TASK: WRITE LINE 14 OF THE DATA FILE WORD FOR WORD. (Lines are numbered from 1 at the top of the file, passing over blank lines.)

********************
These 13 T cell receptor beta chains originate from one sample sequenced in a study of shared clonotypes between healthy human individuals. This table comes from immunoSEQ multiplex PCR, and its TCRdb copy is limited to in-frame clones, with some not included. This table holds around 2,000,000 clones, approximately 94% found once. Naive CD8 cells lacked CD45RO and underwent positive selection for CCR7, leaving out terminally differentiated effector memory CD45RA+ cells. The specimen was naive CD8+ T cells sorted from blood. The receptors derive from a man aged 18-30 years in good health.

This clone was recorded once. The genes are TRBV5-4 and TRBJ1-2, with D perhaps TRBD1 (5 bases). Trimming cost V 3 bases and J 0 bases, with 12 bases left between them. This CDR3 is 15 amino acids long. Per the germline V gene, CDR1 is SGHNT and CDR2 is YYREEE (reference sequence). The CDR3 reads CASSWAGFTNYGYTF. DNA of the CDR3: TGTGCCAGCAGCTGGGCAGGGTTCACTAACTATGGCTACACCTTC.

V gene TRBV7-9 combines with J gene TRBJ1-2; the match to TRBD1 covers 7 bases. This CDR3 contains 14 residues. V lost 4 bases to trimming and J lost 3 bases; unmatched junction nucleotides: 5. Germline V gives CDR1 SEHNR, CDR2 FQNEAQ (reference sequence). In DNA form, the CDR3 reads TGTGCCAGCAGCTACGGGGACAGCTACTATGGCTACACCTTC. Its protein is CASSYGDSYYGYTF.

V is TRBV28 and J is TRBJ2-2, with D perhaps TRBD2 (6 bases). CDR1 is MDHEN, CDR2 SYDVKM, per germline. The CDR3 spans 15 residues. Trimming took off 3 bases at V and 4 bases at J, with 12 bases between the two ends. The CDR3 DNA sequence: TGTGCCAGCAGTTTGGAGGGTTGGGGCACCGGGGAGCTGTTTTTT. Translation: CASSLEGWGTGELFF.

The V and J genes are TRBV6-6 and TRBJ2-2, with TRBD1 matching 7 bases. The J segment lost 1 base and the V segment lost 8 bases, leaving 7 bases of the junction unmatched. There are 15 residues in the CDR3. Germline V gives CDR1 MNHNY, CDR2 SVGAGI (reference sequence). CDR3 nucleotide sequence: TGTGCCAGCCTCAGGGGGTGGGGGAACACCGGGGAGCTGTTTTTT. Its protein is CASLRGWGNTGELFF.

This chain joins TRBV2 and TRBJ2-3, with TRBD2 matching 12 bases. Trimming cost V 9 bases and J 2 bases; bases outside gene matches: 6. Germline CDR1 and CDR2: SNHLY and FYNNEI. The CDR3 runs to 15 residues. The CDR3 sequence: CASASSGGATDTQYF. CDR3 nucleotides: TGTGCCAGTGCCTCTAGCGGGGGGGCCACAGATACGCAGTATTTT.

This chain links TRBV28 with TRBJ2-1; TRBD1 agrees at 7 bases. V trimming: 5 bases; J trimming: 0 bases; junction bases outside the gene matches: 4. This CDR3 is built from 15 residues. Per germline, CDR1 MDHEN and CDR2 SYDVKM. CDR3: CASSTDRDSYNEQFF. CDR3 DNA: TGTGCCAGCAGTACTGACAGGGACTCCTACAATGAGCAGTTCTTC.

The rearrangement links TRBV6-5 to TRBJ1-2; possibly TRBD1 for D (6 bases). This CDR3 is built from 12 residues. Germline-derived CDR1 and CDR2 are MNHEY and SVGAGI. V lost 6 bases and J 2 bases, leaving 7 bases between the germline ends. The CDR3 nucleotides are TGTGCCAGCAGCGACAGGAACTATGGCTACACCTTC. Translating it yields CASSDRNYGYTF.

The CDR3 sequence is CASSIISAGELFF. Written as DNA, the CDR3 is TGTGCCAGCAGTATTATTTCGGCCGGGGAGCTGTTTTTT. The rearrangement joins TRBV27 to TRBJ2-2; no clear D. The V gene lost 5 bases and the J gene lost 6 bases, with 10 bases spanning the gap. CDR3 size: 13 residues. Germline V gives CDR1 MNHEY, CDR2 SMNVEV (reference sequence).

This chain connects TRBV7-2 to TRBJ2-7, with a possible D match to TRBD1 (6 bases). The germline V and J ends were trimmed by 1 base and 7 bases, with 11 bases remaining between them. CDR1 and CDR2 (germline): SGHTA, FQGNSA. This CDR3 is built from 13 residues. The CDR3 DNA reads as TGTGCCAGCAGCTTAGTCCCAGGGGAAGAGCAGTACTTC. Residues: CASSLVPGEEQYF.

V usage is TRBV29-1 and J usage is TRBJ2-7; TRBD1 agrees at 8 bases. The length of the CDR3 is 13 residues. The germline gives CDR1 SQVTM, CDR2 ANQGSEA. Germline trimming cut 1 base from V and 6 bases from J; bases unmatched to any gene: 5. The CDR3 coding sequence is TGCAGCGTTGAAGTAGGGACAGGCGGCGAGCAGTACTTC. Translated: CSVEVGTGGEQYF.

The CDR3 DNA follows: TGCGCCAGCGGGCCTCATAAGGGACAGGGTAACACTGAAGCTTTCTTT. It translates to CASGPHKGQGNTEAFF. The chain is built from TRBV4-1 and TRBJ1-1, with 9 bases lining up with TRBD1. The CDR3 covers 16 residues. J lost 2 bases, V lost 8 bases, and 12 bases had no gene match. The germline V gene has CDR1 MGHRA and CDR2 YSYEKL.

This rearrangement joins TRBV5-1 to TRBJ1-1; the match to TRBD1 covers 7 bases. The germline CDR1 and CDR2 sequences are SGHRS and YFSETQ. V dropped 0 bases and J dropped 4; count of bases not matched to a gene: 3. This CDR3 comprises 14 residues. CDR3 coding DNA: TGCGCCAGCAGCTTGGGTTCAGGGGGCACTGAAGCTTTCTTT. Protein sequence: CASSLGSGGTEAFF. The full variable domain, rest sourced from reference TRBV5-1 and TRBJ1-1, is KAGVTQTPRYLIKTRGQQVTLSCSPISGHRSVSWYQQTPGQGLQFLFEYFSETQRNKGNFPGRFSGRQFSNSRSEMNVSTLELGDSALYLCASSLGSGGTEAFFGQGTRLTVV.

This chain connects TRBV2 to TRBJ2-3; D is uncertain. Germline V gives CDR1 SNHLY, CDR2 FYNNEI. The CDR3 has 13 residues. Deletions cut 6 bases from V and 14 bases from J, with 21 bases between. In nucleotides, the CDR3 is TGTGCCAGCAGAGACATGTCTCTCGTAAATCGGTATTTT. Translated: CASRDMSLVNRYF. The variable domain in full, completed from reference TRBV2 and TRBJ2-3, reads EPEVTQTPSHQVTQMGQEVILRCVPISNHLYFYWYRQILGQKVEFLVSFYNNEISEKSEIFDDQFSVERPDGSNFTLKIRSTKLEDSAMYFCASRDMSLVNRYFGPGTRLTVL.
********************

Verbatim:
This chain connects TRBV2 to TRBJ2-3; D is uncertain. Germline V gives CDR1 SNHLY, CDR2 FYNNEI. The CDR3 has 13 residues. Deletions cut 6 bases from V and 14 bases from J, with 21 bases between. In nucleotides, the CDR3 is TGTGCCAGCAGAGACATGTCTCTCGTAAATCGGTATTTT. Translated: CASRDMSLVNRYF. The variable domain in full, completed from reference TRBV2 and TRBJ2-3, reads EPEVTQTPSHQVTQMGQEVILRCVPISNHLYFYWYRQILGQKVEFLVSFYNNEISEKSEIFDDQFSVERPDGSNFTLKIRSTKLEDSAMYFCASRDMSLVNRYFGPGTRLTVL.